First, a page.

In the last issue of Bank Notes, we looked at what the Bribery Act 2010 says and highlighted the new corporate offence of failing to prevent bribery. A commercial organisation has a defence to the offence if it can demonstrate that it has adequate anti-bribery procedures in place.

The Act requires the Secretary of State (in this case the Ministry of Justice (the MoJ)) to publish guidance (the Guidance) on procedures organisations should put in place to avoid committing this offence. On 14 September 2010, the draft Guidance was published. Brett Hillis and Emma Radmore look at the draft Guidance and what UK businesses should be doing to protect themselves.

The draft Guidance

The MoJ aims to release the final Guidance early in the New Year.

Purpose of the Guidance

Whilst the Guidance will be the determinative guidance for the purposes of the Act, the MoJ points out it should be complementary to other existing guidance rather than replacing it. The Guidance is short and high level, and comprises six principles, which organisations should assess how best to apply to their businesses, covering:

  • Risk assessment  
  • Top-level commitment  
  • Due diligence  
  • Clear, practical and accessible policies and procedures  
  • Effective implementation  
  • Monitoring and review.  

Under each principle, the draft Guidance suggests actions organisations might take. Bearing in mind each principle, organisations should devise a practical and appropriate action plan. While the Act applies to all businesses, the guidance below focuses on the likely practical impact for financially regulated institutions in the UK.

What should financial institutions do?

Review of procedures

All financial institutions should review their procedures, systems and controls, paying particular attention to how they deal, directly or through agents, with overseas officials or entities.

Senior management buy-in

Senior management must devote sufficient resources at the right level and the board must commit to the programme. Senior management must push through the message that compliance is critical and that staff must take the firm’s policies and their responsibilities seriously. It must stand behind any disciplinary actions taken if staff do not comply and support investigations into business relationships where there is a risk of bribery. For FSA-regulated firms this will be essential to assure the FSA that firms are complying with its principles.

Project team organisation

Organisations will need to set up an appropriately constituted project team comprising representatives from all relevant parts of the business. It should identify all areas of the organisation that may be susceptible to bribery. It should look at combinations of:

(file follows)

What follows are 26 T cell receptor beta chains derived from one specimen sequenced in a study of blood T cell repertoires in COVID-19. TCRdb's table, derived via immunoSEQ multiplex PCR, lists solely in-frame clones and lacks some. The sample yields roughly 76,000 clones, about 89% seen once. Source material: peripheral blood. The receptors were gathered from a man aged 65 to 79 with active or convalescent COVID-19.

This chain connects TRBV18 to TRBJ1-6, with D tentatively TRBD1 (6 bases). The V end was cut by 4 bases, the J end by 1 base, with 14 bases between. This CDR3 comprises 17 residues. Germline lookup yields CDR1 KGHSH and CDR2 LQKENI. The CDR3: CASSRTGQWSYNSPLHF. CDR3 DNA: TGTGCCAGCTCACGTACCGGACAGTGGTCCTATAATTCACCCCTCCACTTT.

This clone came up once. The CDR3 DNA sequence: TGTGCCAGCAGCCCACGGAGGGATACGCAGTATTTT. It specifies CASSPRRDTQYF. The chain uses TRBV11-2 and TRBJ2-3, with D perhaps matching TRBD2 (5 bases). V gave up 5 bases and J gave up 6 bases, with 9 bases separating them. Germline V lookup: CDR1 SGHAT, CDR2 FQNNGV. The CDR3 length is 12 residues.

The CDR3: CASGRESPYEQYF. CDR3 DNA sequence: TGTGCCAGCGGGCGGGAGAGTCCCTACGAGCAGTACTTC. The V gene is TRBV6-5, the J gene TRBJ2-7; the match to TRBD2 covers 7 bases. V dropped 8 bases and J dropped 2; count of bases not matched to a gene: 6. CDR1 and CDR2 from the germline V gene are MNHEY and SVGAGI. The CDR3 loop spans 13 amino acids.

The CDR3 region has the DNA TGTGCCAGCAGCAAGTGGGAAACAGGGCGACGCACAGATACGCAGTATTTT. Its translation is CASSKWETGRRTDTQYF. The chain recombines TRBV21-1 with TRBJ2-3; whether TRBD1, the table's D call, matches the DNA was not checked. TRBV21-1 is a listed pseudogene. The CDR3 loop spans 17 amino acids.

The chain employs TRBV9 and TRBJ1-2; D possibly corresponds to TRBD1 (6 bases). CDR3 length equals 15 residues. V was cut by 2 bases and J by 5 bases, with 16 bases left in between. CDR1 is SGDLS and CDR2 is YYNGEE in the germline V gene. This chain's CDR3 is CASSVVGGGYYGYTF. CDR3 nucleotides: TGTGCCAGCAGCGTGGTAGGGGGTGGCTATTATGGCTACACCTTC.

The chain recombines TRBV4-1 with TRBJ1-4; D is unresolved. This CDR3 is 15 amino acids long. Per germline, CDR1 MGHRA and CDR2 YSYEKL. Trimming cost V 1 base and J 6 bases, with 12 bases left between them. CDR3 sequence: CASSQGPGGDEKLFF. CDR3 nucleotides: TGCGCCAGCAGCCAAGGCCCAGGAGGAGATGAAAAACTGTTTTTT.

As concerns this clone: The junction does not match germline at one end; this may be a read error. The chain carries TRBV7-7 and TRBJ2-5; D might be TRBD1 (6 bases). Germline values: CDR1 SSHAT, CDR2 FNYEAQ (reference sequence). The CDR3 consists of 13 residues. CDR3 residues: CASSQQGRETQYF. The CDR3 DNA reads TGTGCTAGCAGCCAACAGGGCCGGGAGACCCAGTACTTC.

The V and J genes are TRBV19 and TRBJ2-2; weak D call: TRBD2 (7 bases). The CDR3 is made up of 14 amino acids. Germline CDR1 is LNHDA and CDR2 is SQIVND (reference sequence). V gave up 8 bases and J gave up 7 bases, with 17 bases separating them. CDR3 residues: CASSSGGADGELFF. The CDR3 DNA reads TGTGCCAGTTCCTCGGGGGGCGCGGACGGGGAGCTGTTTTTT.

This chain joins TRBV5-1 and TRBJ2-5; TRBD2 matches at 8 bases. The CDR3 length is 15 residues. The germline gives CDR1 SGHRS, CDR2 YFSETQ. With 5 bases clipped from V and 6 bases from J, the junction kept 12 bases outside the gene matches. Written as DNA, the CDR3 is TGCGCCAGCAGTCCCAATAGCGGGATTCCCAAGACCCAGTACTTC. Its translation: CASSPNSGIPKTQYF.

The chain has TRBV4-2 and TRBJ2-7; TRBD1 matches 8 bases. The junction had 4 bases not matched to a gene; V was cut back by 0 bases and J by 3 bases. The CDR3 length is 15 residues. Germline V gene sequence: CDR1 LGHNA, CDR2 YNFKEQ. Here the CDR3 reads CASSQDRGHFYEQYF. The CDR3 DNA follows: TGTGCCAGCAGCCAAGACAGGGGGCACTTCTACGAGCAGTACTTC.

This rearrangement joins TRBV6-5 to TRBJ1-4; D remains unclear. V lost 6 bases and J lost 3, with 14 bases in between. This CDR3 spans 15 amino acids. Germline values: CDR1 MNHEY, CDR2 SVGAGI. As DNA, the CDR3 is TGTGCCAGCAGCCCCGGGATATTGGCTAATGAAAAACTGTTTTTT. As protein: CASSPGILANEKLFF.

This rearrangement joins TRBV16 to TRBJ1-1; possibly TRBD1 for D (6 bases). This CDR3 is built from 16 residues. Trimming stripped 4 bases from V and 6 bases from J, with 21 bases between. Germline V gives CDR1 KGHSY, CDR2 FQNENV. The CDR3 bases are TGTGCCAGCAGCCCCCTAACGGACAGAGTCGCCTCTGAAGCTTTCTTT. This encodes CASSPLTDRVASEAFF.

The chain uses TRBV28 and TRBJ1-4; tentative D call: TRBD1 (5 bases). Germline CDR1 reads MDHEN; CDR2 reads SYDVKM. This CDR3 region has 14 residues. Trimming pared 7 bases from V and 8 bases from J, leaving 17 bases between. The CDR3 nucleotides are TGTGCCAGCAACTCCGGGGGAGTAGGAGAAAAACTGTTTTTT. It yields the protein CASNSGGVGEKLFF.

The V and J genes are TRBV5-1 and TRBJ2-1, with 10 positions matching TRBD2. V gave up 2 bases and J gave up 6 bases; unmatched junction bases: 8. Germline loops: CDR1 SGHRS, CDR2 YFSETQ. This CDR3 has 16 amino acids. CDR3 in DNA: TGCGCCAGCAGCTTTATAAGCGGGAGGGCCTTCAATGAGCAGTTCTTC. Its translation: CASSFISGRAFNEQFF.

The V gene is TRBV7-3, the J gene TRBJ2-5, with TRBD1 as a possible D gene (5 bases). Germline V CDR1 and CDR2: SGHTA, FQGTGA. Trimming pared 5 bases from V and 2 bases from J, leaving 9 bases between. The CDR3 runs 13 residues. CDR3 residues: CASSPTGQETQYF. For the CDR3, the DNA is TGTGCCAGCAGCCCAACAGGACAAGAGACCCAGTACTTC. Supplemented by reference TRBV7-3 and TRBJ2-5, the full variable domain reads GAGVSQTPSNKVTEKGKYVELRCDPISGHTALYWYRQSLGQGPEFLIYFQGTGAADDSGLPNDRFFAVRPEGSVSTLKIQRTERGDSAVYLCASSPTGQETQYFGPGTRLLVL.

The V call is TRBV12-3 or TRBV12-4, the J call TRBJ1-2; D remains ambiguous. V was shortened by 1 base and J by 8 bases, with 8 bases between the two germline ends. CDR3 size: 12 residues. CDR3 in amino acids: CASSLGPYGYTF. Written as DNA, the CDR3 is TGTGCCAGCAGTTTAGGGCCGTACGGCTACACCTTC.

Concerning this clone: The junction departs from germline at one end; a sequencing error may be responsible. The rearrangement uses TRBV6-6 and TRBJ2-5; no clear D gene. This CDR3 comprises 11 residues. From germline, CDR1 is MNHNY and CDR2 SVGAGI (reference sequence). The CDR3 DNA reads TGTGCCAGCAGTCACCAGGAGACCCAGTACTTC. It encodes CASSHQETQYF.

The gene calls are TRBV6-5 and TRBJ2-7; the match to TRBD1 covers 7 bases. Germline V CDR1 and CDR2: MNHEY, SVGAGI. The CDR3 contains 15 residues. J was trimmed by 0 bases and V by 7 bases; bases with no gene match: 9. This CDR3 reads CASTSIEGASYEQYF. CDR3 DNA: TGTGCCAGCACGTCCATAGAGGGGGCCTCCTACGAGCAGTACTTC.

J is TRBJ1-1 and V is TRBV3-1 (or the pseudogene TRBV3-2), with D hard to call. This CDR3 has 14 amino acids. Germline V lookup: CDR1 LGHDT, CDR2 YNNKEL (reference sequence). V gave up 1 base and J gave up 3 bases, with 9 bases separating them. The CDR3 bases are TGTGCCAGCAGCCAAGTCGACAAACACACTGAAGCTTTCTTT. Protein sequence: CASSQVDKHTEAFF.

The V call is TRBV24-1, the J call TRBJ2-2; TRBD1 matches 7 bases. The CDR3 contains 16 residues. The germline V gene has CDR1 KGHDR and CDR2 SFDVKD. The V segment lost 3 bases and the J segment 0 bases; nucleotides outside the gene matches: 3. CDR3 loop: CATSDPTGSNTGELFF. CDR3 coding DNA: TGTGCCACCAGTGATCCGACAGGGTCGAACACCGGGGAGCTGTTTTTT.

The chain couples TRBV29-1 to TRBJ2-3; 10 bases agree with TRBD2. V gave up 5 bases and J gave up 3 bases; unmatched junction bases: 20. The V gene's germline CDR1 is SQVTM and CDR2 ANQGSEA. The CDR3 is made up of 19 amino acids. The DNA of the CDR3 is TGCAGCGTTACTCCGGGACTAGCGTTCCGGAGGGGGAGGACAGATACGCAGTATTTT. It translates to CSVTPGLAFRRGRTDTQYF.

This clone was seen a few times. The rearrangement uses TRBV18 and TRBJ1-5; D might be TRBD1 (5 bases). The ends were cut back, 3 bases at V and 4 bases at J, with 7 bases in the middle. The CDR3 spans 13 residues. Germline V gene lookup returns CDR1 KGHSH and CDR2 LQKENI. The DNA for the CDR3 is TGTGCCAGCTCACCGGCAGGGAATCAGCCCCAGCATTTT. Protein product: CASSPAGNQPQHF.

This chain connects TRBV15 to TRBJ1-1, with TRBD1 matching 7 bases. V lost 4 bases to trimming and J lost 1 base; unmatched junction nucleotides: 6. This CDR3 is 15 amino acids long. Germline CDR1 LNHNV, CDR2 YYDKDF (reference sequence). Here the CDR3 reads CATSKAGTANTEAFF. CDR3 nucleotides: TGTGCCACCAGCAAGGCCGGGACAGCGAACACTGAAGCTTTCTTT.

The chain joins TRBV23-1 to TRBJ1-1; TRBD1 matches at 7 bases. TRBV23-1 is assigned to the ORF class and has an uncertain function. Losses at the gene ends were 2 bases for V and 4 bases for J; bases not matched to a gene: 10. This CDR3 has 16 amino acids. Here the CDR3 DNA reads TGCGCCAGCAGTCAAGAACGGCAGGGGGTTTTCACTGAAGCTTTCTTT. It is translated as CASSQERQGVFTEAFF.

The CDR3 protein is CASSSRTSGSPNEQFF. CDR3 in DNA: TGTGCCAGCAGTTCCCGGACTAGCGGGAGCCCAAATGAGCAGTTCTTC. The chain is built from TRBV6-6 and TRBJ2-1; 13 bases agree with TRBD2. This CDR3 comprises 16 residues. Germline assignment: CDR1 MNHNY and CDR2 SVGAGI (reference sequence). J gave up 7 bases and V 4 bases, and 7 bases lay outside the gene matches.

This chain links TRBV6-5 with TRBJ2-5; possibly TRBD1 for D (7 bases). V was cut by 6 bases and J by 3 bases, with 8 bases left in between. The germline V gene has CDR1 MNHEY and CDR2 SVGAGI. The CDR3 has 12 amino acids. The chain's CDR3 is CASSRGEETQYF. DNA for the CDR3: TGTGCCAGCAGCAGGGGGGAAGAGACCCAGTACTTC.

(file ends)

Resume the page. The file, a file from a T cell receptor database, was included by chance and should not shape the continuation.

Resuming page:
• products;  
  • services;  
  • customers;  
  • distributors;  
  • joint venture or similar partners;  
  • local agents and introducers; and  
  • jurisdictions of operation.  

The project team should also analyse areas of HR, customer service and other functions that may entail bribery risks.  

Project team output

Outputs should include:  

  • a statement of corporate values;  
  • general and specific procedures and guidance tailored to the business;  
  • clear statements of the consequences of attempted bribery making clear the firm will not tolerate the behaviour;  
  • a monitoring programme committed to changing policies and procedures when necessary;
  • a reporting programme allowing safe whistleblowing;  
  • identification of agreements the organisation may enter into that may benefit from anti-bribery clauses; and  
  • a training programme ensuring the right staff are trained in matters relevant to them.  

Regulators see a clear link between the various financial crime prevention limbs of a firm’s business. The relevant teams should ensure they share information and concerns promptly.  

Ongoing compliance

There must be clear allocation of responsibility for monitoring and changes, and for giving refresher or update training.  

Common concerns

Hospitality and gifts

The Act may affect corporate hospitality. Increasingly there is a view that normal “customer service” type hospitality is probably acceptable. Firms must form a view on how far hospitality can go.  

Facilitation payments and local practice

The Act allows “grease payments”, expected in many jurisdictions, only where the law expressly requires or acknowledges them. Firms must tell employees how to react when faced with payment demands.  

Global compliance and FCPA

The Act is wider than the US Foreign Corrupt Practices Act (FCPA). Firms should not assume that FCPAcompliant practices will protect them against Bribery Act risks.  

What next?

Firms’ anti-bribery and corruption projects should be well under way by now. Firms should not expect any grace period, at least from the FSA. Getting procedures in place and training carried out will take time and firms must ensure they are ready for April 2011.  

A more detailed article on the Guidance and the impact of the Act, can be found here.